430 F.2d 568 (5th Cir. 1970), 28278, Jones v. Borden Co.
|Citation:||430 F.2d 568|
|Party Name:||Tilden A. JONES, Plaintiff-Appellant, v. The BORDEN COMPANY, Defendant-Appellee.|
|Case Date:||July 15, 1970|
|Court:||United States Courts of Appeals, Court of Appeals for the Fifth Circuit|
W. R. Barnes, James M. O'Leary, Jr., Shafer, Gilliland, Davis, Bunton & McCollum, Odessa, Tex., for appellant.
F. H. Pannill, W. B. Browder, Jr., Midland, Tex., H. Blair White, J. A. Greaves, W. N. Braun, Chicago, Ill., for appellee; Stubbeman, McRae, Sealy & McLaughlin, Midland, Tex., Sidley & Austin, Chicago, Ill., of counsel.
Before WISDOM, GOLDBERG and INGRAHAM, Circuit Judges.
WISDOM, Circuit Judge:
Summary judgments in antitrust cases often are unadvisable. White Motor Company v. United States, 1963, 372 U.S. 253, 259, 83 S.Ct. 696, 700, 9 L.Ed.2d 738, 744. But in this treble damage action for price discrimination and exclusive dealing arrangements under the Robinson-Patman Act, the Borden Company has established by deposition and affidavit the nonexistence of exclusive dealing arrangements and the § 2(b) defense of meeting competition in good faith to the price discrimination charge. The plaintiff has not responded with affidavits and depositions or taken other steps to create any 'genuine issue as to any material fact', Rule 56(c), Fed.R.Civ.P., and the record reveals no such issues. 'When a motion for summary judgment is made and supported as provided in this rule, an adverse party may not rest upon the mere allegations or denials of his pleading, but his response, by affidavits or as otherwise provided in this rule, must set forth specific facts showing that there is a genuine issue for trial. If he does not so respond, summary judgment, if appropriate, shall be entered against him.' Rule 56(e), Fed.R.Civ.P.
Tilden A. Jones bought a milk distributing business in Odessa, Texas, September 25, 1967. In this business he purchased milk products from Metzger Dairies and distributed and sold them to retailers. During 1967-68 eight dairies sold milk products in the Odessa area. In addition, two groups of stores-- Safeway and 7-Eleven-- had their own plants. But Jones's main competition was Borden, serving Odessa from its Midland plant through company-owned routes rather than a distributorship. The chief products in this market were homogenized milk and low-fat or '2% Milk', both sold by the half-gallon. The market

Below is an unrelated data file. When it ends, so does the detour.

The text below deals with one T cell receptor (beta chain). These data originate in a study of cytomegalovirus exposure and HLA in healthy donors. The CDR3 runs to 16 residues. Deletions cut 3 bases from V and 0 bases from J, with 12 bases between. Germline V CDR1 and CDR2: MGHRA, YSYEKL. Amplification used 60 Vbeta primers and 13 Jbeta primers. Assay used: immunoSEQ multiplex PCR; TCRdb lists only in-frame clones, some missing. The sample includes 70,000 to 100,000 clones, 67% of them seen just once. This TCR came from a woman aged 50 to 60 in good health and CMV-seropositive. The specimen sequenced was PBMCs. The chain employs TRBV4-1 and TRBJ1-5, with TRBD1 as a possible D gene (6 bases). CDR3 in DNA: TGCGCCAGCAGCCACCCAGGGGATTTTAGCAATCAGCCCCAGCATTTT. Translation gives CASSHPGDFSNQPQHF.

was known as a 'twenty percent market'-- that is, the grocer generally received as his profit a twenty percent discount from the retail price.
These dairy products are distributed at a small profit per item. A distributor therefore must maintain a large volume of business to succeed. The amount of display space a grocer allows the distributor is of great importance because consumers tend to purchase the brand with the largest display.
Jones alleges that Borden paid discriminatory discounts or rebates to five main groups of retail outlets in Odessa and that it discriminatorily charged a lower price to one group of retail outlets by selling it a private label milk. As a result, these grocers allegedly enlarged Borden's display space at Jones's expense. Furthermore, Jones alleges that Borden sold milk to two groups of stores on the condition that they not deal in Metzger products.
By May 2, 1968, Jones's business was failing. He turned the distributorship over to one of its previous owners who operated it for a month longer, then finally shut it down completely. 1 Now Jones seeks treble damages for the loss of sales and the loss of his investment in the distributorship. He accuses Borden of violating the Clayton Act as amended by the Robinson-Patman Act, 15 U.S.C. § 13(a) & (c). 2
Borden responds that its discounting activities had no adverse effect on competition, 3 did not cause Jones's injury, 4 and, in any event, were protected by the § 2(b) defense that
nothing herein contained shall prevent a seller rebutting the prima-facie case (of price discrimination) thus made by showing that his lower price * * * to any purchaser or purchasers was made in good faith to meet an equally low price of a competitor, or the services
or facilities furnished by a competitor.
15 U.S.C. § 13(b). The exclusive dealing arrangements Borden denies outright.
On all these grounds, after the taking of depositions and the filing of affidavits, the district court granted Borden's motion for summary judgment. We agree with the district court that there is no 'genuine issue as to any material fact' establishing the absence of exclusive dealing arrangements. Since we also find no 'genuine issue as to any material fact' establishing the 2(b) defense, we affirm the judgment without reaching the other issues whether Borden's activities had any substantial anti-competitive or monopolistic effect and whether Jones's injuries were caused by Borden or by Metzger's and his predecessor's activities.
A. Exclusive Dealing Arrangements.
Jones's contention, as taken from his brief on appeal, is as follows:
Prior to September 25, 1967, Borden loaned money to the owners of several retail stores in Ector County including three Tradeway stores. Payments were still being...
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